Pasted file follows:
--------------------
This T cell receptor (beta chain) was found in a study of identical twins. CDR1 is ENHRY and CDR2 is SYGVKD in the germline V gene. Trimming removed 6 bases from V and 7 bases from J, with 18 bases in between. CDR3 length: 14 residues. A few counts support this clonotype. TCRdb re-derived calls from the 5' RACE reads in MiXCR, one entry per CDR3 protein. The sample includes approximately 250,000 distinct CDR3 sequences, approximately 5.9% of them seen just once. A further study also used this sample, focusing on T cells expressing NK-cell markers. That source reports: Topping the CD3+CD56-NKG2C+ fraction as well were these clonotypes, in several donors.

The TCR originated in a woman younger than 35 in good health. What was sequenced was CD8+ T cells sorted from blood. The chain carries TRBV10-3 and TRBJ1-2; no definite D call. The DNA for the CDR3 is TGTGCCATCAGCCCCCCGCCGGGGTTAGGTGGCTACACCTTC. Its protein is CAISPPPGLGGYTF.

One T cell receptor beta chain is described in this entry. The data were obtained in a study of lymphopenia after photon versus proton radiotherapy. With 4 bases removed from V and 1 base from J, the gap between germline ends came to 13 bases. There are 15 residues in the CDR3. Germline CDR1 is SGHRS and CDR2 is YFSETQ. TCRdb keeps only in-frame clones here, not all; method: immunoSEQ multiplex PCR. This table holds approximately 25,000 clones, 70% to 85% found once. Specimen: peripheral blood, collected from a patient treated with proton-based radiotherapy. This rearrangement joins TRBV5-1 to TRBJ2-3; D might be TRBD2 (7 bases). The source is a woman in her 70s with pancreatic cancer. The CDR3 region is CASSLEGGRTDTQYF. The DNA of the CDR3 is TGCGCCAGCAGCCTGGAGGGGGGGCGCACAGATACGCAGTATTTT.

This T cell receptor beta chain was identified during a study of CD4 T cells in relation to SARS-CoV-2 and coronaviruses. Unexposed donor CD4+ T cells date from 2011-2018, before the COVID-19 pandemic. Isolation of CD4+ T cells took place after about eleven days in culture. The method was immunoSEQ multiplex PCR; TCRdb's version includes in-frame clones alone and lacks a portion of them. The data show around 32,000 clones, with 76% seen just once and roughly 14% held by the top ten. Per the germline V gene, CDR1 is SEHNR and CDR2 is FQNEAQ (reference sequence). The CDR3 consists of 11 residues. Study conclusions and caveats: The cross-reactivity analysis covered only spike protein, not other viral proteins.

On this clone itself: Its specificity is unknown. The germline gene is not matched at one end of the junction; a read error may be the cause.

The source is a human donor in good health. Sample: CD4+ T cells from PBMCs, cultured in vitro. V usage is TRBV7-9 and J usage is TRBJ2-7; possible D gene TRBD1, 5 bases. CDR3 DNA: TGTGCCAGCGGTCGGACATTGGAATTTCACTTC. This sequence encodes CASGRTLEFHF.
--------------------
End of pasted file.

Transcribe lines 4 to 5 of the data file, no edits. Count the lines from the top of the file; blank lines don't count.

This T cell receptor beta chain was identified during a study of CD4 T cells in relation to SARS-CoV-2 and coronaviruses. Unexposed donor CD4+ T cells date from 2011-2018, before the COVID-19 pandemic. Isolation of CD4+ T cells took place after about eleven days in culture. The method was immunoSEQ multiplex PCR; TCRdb's version includes in-frame clones alone and lacks a portion of them. The data show around 32,000 clones, with 76% seen just once and roughly 14% held by the top ten. Per the germline V gene, CDR1 is SEHNR and CDR2 is FQNEAQ (reference sequence). The CDR3 consists of 11 residues. Study conclusions and caveats: The cross-reactivity analysis covered only spike protein, not other viral proteins.

On this clone itself: Its specificity is unknown. The germline gene is not matched at one end of the junction; a read error may be the cause.